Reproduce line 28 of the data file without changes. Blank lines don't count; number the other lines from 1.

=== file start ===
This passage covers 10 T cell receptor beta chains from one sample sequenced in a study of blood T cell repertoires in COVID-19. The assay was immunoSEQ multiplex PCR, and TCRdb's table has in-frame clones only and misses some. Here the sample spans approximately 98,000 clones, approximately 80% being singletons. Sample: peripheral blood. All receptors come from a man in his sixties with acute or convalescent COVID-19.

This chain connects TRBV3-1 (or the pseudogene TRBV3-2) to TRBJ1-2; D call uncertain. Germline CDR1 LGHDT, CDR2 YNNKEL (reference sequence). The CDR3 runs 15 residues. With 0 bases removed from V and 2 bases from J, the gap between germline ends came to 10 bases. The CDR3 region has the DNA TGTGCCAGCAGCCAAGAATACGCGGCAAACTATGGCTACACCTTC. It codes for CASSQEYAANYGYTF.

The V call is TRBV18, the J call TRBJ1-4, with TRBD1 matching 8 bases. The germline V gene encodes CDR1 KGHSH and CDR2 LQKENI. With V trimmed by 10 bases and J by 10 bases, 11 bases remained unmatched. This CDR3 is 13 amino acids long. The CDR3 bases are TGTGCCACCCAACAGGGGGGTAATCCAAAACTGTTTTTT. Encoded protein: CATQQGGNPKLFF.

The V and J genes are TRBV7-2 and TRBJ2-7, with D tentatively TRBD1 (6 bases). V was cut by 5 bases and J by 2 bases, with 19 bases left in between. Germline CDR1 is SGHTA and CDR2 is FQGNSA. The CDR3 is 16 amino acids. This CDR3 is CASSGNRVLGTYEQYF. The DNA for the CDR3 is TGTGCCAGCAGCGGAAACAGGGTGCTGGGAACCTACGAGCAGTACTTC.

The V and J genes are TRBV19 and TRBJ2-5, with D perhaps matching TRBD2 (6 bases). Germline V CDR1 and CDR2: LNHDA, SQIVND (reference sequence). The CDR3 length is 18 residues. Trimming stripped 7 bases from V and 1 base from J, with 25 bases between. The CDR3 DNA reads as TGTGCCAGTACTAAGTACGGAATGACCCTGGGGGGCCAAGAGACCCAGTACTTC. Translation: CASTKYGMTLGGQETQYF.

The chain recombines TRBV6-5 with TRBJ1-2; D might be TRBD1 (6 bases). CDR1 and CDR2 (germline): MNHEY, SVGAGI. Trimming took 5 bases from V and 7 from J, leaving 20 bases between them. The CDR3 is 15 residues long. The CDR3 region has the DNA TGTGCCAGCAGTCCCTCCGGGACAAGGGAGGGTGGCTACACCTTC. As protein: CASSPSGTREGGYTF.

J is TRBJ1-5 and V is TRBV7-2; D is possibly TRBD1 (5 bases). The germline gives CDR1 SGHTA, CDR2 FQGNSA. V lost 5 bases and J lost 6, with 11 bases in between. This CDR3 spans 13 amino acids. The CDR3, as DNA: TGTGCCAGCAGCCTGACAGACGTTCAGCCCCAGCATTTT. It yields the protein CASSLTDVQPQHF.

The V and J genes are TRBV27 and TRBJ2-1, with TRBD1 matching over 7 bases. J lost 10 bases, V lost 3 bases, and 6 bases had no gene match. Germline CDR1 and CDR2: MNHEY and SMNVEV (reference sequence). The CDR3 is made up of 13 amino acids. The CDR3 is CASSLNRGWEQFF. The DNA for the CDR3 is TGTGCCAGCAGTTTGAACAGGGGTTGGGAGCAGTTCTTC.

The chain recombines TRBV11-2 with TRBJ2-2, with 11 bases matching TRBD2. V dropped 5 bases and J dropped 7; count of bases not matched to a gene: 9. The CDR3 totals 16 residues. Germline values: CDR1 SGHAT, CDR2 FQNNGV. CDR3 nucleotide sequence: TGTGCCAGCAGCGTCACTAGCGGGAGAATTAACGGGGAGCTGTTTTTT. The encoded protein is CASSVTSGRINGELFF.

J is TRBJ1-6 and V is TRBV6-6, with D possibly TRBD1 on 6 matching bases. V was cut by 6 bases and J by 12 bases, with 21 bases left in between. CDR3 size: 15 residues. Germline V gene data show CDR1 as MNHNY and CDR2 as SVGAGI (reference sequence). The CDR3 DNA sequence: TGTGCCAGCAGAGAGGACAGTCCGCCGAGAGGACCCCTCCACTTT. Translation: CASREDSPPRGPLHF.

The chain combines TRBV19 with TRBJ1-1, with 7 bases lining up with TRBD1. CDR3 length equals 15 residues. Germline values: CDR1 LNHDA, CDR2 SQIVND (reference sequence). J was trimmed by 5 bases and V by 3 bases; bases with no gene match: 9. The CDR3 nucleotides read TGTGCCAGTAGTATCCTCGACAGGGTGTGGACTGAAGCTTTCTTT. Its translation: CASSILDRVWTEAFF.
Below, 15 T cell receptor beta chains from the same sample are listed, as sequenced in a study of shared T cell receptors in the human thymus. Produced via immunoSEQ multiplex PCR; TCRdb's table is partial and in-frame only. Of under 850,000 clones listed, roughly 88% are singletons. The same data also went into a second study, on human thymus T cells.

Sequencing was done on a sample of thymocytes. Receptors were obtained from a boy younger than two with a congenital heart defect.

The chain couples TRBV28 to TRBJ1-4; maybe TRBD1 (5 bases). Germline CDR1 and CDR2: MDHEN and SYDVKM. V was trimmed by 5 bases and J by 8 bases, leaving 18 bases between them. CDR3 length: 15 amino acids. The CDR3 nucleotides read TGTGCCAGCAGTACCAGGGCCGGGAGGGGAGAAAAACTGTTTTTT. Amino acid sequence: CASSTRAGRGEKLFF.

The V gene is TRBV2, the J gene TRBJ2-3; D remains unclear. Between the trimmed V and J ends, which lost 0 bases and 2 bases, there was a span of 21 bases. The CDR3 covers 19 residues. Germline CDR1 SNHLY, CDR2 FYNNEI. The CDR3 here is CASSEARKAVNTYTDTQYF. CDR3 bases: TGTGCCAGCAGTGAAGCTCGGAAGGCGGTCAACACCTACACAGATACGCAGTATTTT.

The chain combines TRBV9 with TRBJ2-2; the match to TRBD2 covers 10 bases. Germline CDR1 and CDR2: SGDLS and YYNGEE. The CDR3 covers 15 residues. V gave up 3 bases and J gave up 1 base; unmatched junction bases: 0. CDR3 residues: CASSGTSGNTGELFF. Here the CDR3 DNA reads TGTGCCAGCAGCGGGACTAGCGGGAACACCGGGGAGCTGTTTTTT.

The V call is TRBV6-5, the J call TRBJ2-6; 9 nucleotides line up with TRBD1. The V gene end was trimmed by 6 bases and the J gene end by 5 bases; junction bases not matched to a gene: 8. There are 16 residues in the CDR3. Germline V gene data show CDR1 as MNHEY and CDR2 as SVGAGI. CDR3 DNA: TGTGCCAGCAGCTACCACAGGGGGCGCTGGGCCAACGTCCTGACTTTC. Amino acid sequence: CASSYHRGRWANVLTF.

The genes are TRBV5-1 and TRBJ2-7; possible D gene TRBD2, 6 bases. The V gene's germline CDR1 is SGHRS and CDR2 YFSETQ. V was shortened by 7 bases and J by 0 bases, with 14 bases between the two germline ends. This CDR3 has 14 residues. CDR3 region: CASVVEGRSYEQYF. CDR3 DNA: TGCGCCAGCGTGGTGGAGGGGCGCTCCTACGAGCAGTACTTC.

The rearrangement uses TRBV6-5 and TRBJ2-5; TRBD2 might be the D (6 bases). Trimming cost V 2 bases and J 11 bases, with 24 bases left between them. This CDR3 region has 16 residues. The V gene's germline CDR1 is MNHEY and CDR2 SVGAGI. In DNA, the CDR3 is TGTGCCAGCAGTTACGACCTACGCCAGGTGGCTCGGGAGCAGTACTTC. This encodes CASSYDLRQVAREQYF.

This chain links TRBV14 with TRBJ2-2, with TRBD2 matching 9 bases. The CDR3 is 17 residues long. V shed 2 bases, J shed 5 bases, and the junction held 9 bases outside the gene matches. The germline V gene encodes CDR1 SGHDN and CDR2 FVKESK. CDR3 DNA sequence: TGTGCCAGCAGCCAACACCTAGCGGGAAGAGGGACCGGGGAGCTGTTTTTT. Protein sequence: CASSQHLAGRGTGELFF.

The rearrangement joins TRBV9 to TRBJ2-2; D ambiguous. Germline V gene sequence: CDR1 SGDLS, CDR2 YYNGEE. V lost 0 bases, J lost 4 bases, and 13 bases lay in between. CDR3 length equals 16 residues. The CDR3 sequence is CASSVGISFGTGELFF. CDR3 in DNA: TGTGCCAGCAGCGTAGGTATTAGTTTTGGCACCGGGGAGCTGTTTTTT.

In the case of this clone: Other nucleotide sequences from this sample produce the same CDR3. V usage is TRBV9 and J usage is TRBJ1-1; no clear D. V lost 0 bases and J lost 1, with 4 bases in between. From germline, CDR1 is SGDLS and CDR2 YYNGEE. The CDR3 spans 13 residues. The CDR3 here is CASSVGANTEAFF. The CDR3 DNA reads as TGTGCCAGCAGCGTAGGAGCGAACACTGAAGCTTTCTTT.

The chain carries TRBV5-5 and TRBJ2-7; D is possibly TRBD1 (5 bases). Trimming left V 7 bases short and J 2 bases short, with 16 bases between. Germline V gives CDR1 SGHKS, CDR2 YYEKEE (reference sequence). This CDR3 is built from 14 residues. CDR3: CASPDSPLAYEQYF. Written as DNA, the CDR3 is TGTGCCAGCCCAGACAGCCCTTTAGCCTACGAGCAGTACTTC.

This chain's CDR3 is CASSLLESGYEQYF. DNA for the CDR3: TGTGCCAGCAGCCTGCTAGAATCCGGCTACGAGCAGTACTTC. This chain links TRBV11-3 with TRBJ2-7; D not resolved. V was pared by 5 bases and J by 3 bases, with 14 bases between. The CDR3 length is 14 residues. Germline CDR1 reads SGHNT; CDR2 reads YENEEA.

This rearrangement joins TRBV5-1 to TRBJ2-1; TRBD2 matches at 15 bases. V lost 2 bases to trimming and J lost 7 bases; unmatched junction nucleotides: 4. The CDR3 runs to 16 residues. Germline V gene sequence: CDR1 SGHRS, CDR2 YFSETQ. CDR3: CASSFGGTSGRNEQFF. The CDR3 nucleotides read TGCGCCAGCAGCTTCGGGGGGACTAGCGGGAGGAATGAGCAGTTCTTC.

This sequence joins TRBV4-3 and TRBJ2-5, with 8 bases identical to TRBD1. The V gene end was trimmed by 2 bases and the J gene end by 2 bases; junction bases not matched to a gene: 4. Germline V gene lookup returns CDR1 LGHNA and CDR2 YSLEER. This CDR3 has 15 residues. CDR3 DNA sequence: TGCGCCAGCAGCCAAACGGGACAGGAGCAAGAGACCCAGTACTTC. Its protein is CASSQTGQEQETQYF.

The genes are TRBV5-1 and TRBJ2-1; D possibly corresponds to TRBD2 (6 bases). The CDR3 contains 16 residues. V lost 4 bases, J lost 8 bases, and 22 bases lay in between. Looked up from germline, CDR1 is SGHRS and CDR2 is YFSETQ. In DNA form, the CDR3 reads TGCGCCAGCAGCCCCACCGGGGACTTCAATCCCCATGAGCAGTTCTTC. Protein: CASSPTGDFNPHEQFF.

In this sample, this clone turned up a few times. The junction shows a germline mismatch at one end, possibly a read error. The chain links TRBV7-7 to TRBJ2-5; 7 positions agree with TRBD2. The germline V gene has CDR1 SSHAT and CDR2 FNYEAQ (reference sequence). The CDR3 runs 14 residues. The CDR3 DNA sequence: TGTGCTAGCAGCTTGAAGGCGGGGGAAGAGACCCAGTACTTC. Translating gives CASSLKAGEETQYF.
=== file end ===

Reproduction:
In this sample, this clone turned up a few times. The junction shows a germline mismatch at one end, possibly a read error. The chain links TRBV7-7 to TRBJ2-5; 7 positions agree with TRBD2. The germline V gene has CDR1 SSHAT and CDR2 FNYEAQ (reference sequence). The CDR3 runs 14 residues. The CDR3 DNA sequence: TGTGCTAGCAGCTTGAAGGCGGGGGAAGAGACCCAGTACTTC. Translating gives CASSLKAGEETQYF.